Julie Craves explains why Carolina Wren may be present one winter, absent the next

2/4/2014 | 0

Carolina Wren in Spring Hill, Florida, by S. Hunter Spenceley.

Carolina Wren in Spring Hill, Florida, by S. Hunter Spenceley.

In the column “Since You Asked” in every issue of BirdWatching, Contributing Editor Julie Craves answers readers’ questions about birds and bird behavior. Here’s a question from our February 2014 issue:

A few winters ago, Carolina Wrens visited my yard, but I have not seen them the past two years. Was that just a fluke, or is there a way to attract them to my feeders this winter? – Kimball Slow, Syracuse, New York

Carolina Wrens are found over a wide portion of the eastern United States. They don’t migrate, and pairs keep a territory year­-round. Since they eat mostly insects, tough winters can make their usual food sources scarce. The warmer winters of recent decades are thought to be responsible for a northward expansion of the species’ range. Severe winters with very cold temperatures and lots of snow tend to knock back populations, and this may explain their presence, then absence, at your latitude.

To help wintering Carolina Wrens at your feeding station, provide suet, sunflower­-seed hearts, small peanut pieces, and mealworms. Like other wrens, Carolinas like to have a secure place to hide, so a brush pile may help entice them to your yard. The brush pile may also shelter small insects that would supplement the wrens’ diets.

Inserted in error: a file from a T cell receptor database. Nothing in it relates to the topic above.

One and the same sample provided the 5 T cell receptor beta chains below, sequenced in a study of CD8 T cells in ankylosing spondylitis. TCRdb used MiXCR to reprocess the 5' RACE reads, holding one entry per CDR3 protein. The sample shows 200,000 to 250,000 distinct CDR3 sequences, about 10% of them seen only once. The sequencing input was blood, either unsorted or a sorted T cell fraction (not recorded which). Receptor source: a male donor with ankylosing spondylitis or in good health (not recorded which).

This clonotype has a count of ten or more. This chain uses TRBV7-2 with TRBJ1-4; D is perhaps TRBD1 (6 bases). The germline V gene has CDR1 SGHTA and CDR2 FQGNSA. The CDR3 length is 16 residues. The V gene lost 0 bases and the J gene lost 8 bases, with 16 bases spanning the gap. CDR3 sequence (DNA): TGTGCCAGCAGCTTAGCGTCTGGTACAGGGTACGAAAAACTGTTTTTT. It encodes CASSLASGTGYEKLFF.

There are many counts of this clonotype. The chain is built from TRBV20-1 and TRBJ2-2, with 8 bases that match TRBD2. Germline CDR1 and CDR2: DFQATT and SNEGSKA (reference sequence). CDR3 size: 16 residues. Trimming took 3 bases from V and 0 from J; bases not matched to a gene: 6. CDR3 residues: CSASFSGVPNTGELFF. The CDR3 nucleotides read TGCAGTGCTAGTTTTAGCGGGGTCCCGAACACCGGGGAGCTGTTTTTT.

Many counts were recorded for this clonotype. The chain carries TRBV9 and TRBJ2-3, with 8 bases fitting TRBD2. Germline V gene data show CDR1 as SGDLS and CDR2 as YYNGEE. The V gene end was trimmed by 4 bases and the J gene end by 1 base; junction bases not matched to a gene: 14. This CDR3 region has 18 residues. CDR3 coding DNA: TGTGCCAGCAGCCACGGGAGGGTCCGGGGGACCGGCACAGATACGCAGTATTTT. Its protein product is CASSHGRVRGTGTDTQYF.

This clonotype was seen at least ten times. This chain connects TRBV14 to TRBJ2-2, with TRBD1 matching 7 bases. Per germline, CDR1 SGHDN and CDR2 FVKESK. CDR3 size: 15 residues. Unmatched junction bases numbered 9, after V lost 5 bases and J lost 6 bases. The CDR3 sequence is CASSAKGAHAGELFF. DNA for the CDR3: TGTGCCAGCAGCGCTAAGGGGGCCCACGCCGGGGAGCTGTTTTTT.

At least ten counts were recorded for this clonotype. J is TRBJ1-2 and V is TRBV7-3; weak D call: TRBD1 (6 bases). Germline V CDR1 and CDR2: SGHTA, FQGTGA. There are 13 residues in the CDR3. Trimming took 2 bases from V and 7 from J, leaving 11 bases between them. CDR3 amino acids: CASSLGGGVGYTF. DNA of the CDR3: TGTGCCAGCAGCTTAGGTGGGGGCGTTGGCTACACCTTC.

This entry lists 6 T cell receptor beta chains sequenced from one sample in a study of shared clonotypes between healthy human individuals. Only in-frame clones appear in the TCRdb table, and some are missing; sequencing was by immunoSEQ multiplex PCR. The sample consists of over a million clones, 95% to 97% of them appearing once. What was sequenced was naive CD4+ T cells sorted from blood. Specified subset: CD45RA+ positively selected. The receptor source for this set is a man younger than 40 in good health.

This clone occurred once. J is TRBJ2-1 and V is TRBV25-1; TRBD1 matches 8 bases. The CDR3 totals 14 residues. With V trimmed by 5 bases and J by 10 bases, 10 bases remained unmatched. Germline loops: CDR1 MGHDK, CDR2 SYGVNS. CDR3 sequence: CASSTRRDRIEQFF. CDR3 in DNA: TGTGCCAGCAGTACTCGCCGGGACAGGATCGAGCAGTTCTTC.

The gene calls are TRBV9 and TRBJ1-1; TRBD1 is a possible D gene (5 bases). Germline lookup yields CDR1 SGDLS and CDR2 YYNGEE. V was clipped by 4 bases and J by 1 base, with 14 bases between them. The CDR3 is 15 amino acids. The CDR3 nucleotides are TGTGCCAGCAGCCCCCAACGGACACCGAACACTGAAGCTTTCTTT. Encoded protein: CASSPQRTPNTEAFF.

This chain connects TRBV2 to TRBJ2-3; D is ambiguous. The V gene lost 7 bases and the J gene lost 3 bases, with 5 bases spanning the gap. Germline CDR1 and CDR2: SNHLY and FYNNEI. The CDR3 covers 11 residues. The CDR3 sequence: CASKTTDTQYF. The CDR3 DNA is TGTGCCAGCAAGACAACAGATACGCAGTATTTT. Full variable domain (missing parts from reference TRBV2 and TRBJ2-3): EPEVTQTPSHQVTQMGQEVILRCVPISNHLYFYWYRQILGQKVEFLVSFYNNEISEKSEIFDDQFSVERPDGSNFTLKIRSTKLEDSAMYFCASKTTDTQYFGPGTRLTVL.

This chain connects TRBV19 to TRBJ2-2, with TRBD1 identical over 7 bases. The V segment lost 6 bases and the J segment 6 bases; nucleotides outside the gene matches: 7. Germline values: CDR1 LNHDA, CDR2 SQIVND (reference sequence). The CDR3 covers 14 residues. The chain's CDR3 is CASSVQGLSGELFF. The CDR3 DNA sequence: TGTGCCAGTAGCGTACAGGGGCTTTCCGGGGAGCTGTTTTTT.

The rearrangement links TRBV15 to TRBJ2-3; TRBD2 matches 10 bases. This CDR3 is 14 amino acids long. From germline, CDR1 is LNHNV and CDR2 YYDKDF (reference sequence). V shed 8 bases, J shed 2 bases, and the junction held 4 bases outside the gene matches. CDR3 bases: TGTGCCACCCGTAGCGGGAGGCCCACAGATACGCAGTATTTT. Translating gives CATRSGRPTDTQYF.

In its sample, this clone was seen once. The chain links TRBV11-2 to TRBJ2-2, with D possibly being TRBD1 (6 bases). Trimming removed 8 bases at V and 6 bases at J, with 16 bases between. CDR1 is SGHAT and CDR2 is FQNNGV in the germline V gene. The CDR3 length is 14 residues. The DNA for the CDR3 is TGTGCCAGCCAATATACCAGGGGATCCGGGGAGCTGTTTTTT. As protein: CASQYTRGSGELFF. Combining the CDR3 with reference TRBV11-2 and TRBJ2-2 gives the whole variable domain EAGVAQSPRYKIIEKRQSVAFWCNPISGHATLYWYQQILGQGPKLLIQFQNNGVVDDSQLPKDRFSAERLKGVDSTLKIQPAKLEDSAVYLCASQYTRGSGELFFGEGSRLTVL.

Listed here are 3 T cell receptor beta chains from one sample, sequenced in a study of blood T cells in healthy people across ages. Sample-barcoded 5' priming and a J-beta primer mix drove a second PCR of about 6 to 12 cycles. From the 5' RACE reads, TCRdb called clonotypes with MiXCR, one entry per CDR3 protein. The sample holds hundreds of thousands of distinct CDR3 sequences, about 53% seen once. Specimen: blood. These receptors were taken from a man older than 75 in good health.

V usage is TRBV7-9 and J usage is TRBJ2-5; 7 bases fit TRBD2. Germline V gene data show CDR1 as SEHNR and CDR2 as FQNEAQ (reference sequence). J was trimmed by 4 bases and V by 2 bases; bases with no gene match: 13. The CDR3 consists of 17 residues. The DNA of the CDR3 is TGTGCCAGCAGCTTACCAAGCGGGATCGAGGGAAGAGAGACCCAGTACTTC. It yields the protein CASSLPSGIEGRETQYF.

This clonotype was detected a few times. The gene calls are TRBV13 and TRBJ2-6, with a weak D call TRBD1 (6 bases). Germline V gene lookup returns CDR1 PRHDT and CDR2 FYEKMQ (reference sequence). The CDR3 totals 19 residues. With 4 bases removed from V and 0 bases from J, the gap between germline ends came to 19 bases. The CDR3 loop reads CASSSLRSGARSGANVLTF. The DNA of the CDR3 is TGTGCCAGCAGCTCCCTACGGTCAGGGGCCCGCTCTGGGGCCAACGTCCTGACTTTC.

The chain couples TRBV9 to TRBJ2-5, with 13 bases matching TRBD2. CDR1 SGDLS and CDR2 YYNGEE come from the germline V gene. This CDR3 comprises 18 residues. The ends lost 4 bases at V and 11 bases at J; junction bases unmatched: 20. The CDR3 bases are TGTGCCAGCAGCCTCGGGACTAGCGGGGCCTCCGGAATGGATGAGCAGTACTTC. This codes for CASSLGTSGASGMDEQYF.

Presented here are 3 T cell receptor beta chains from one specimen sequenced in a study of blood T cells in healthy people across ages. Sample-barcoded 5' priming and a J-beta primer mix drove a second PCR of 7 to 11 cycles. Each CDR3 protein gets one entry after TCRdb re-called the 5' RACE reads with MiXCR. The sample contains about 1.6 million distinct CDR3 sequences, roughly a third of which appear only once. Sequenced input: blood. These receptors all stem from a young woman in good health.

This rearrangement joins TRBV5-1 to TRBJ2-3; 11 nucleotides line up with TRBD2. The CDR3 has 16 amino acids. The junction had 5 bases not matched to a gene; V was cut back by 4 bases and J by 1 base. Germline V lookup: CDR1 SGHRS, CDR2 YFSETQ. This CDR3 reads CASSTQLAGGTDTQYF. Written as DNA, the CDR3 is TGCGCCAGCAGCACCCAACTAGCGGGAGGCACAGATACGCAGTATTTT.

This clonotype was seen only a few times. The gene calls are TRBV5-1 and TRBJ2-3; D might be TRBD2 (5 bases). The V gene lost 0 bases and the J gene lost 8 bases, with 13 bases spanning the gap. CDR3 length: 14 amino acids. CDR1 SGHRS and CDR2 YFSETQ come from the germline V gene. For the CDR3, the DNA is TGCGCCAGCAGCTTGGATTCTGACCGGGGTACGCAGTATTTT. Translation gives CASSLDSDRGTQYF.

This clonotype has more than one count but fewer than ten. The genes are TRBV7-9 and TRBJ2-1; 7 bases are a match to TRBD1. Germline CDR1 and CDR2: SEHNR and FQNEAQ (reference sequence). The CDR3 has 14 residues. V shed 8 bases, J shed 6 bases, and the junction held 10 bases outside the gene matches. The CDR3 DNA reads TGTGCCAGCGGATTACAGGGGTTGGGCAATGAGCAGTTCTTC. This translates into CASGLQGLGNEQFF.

Contributing Editor Jule Craves.

Contributing Editor Jule Craves.

About Julie Craves

Julie is supervisor of avian research at the Rouge River Bird Observatory at the University of Michigan Dearborn and a research associate at the university’s Environmental Interpretive Center. She writes about her research on the blog Net Results, and she maintains the website Coffee & Conservation, a thorough resource on where coffee comes from and its impact on wild birds.

Read other questions that Julie has answered in “Since You Asked.”

If you have a question about birds for Julie, send it to ask@birdwatchingdaily.com or visit our Contact page.